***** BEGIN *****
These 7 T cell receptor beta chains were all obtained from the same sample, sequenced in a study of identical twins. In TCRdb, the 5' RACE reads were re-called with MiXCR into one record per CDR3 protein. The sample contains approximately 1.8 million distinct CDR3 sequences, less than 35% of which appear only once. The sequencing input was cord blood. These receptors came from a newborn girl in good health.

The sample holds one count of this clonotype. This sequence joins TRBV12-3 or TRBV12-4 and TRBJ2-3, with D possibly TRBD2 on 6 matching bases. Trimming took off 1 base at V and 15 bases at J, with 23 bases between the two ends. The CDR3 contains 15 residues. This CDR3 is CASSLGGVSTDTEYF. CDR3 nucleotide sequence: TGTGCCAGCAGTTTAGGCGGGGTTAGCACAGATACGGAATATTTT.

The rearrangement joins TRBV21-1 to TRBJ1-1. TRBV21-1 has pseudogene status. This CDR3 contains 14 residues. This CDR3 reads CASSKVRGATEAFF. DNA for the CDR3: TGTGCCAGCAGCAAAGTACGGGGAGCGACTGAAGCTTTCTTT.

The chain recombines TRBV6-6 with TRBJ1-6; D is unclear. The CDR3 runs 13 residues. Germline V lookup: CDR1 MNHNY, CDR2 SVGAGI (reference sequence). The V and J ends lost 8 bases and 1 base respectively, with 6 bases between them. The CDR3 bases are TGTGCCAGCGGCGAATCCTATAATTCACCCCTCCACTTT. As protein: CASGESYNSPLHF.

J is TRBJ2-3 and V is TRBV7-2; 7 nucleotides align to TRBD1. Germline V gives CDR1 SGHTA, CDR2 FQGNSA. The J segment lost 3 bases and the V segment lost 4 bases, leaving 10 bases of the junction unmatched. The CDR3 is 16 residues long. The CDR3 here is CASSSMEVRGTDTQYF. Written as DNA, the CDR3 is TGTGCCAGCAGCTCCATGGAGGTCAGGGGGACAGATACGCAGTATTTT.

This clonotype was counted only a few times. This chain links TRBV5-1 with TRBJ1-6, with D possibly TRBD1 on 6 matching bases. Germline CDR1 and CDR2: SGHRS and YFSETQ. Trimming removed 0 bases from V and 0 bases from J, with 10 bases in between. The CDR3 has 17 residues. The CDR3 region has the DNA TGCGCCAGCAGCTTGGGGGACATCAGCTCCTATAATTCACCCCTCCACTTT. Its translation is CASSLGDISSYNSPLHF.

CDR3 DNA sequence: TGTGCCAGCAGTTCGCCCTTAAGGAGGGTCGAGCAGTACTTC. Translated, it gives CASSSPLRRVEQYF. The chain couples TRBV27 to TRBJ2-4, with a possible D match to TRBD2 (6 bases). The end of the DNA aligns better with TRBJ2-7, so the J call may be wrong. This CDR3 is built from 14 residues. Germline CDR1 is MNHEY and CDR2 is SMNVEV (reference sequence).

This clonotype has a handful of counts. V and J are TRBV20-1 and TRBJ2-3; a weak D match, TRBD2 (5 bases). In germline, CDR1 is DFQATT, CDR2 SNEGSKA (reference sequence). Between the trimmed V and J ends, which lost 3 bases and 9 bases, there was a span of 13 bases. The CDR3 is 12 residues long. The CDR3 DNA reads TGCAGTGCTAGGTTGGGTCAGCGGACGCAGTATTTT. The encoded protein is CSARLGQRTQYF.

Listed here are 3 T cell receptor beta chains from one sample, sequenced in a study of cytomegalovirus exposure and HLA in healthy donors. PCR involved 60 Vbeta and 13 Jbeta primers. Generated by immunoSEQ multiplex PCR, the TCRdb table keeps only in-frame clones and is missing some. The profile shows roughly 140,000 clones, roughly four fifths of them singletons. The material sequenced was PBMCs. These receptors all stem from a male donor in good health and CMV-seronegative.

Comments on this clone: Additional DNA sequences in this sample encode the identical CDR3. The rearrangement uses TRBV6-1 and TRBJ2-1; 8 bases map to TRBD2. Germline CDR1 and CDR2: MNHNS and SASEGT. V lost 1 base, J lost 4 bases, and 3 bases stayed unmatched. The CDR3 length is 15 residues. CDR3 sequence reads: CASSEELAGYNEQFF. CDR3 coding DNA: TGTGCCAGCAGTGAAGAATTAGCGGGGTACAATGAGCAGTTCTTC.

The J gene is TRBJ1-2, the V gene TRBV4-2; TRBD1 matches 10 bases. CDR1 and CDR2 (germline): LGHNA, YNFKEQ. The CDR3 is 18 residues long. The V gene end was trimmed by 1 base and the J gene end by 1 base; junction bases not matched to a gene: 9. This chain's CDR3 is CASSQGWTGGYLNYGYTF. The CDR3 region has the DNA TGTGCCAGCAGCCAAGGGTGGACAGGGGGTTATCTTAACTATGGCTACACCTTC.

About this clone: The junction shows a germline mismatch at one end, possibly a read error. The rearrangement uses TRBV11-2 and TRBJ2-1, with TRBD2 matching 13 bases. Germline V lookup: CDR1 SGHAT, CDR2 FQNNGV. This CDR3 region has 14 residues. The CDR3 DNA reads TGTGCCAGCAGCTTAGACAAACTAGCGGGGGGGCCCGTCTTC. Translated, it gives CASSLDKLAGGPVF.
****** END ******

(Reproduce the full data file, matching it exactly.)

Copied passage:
These 7 T cell receptor beta chains were all obtained from the same sample, sequenced in a study of identical twins. In TCRdb, the 5' RACE reads were re-called with MiXCR into one record per CDR3 protein. The sample contains approximately 1.8 million distinct CDR3 sequences, less than 35% of which appear only once. The sequencing input was cord blood. These receptors came from a newborn girl in good health.

The sample holds one count of this clonotype. This sequence joins TRBV12-3 or TRBV12-4 and TRBJ2-3, with D possibly TRBD2 on 6 matching bases. Trimming took off 1 base at V and 15 bases at J, with 23 bases between the two ends. The CDR3 contains 15 residues. This CDR3 is CASSLGGVSTDTEYF. CDR3 nucleotide sequence: TGTGCCAGCAGTTTAGGCGGGGTTAGCACAGATACGGAATATTTT.

The rearrangement joins TRBV21-1 to TRBJ1-1. TRBV21-1 has pseudogene status. This CDR3 contains 14 residues. This CDR3 reads CASSKVRGATEAFF. DNA for the CDR3: TGTGCCAGCAGCAAAGTACGGGGAGCGACTGAAGCTTTCTTT.

The chain recombines TRBV6-6 with TRBJ1-6; D is unclear. The CDR3 runs 13 residues. Germline V lookup: CDR1 MNHNY, CDR2 SVGAGI (reference sequence). The V and J ends lost 8 bases and 1 base respectively, with 6 bases between them. The CDR3 bases are TGTGCCAGCGGCGAATCCTATAATTCACCCCTCCACTTT. As protein: CASGESYNSPLHF.

J is TRBJ2-3 and V is TRBV7-2; 7 nucleotides align to TRBD1. Germline V gives CDR1 SGHTA, CDR2 FQGNSA. The J segment lost 3 bases and the V segment lost 4 bases, leaving 10 bases of the junction unmatched. The CDR3 is 16 residues long. The CDR3 here is CASSSMEVRGTDTQYF. Written as DNA, the CDR3 is TGTGCCAGCAGCTCCATGGAGGTCAGGGGGACAGATACGCAGTATTTT.

This clonotype was counted only a few times. This chain links TRBV5-1 with TRBJ1-6, with D possibly TRBD1 on 6 matching bases. Germline CDR1 and CDR2: SGHRS and YFSETQ. Trimming removed 0 bases from V and 0 bases from J, with 10 bases in between. The CDR3 has 17 residues. The CDR3 region has the DNA TGCGCCAGCAGCTTGGGGGACATCAGCTCCTATAATTCACCCCTCCACTTT. Its translation is CASSLGDISSYNSPLHF.

CDR3 DNA sequence: TGTGCCAGCAGTTCGCCCTTAAGGAGGGTCGAGCAGTACTTC. Translated, it gives CASSSPLRRVEQYF. The chain couples TRBV27 to TRBJ2-4, with a possible D match to TRBD2 (6 bases). The end of the DNA aligns better with TRBJ2-7, so the J call may be wrong. This CDR3 is built from 14 residues. Germline CDR1 is MNHEY and CDR2 is SMNVEV (reference sequence).

This clonotype has a handful of counts. V and J are TRBV20-1 and TRBJ2-3; a weak D match, TRBD2 (5 bases). In germline, CDR1 is DFQATT, CDR2 SNEGSKA (reference sequence). Between the trimmed V and J ends, which lost 3 bases and 9 bases, there was a span of 13 bases. The CDR3 is 12 residues long. The CDR3 DNA reads TGCAGTGCTAGGTTGGGTCAGCGGACGCAGTATTTT. The encoded protein is CSARLGQRTQYF.

Listed here are 3 T cell receptor beta chains from one sample, sequenced in a study of cytomegalovirus exposure and HLA in healthy donors. PCR involved 60 Vbeta and 13 Jbeta primers. Generated by immunoSEQ multiplex PCR, the TCRdb table keeps only in-frame clones and is missing some. The profile shows roughly 140,000 clones, roughly four fifths of them singletons. The material sequenced was PBMCs. These receptors all stem from a male donor in good health and CMV-seronegative.

Comments on this clone: Additional DNA sequences in this sample encode the identical CDR3. The rearrangement uses TRBV6-1 and TRBJ2-1; 8 bases map to TRBD2. Germline CDR1 and CDR2: MNHNS and SASEGT. V lost 1 base, J lost 4 bases, and 3 bases stayed unmatched. The CDR3 length is 15 residues. CDR3 sequence reads: CASSEELAGYNEQFF. CDR3 coding DNA: TGTGCCAGCAGTGAAGAATTAGCGGGGTACAATGAGCAGTTCTTC.

The J gene is TRBJ1-2, the V gene TRBV4-2; TRBD1 matches 10 bases. CDR1 and CDR2 (germline): LGHNA, YNFKEQ. The CDR3 is 18 residues long. The V gene end was trimmed by 1 base and the J gene end by 1 base; junction bases not matched to a gene: 9. This chain's CDR3 is CASSQGWTGGYLNYGYTF. The CDR3 region has the DNA TGTGCCAGCAGCCAAGGGTGGACAGGGGGTTATCTTAACTATGGCTACACCTTC.

About this clone: The junction shows a germline mismatch at one end, possibly a read error. The rearrangement uses TRBV11-2 and TRBJ2-1, with TRBD2 matching 13 bases. Germline V lookup: CDR1 SGHAT, CDR2 FQNNGV. This CDR3 region has 14 residues. The CDR3 DNA reads TGTGCCAGCAGCTTAGACAAACTAGCGGGGGGGCCCGTCTTC. Translated, it gives CASSLDKLAGGPVF.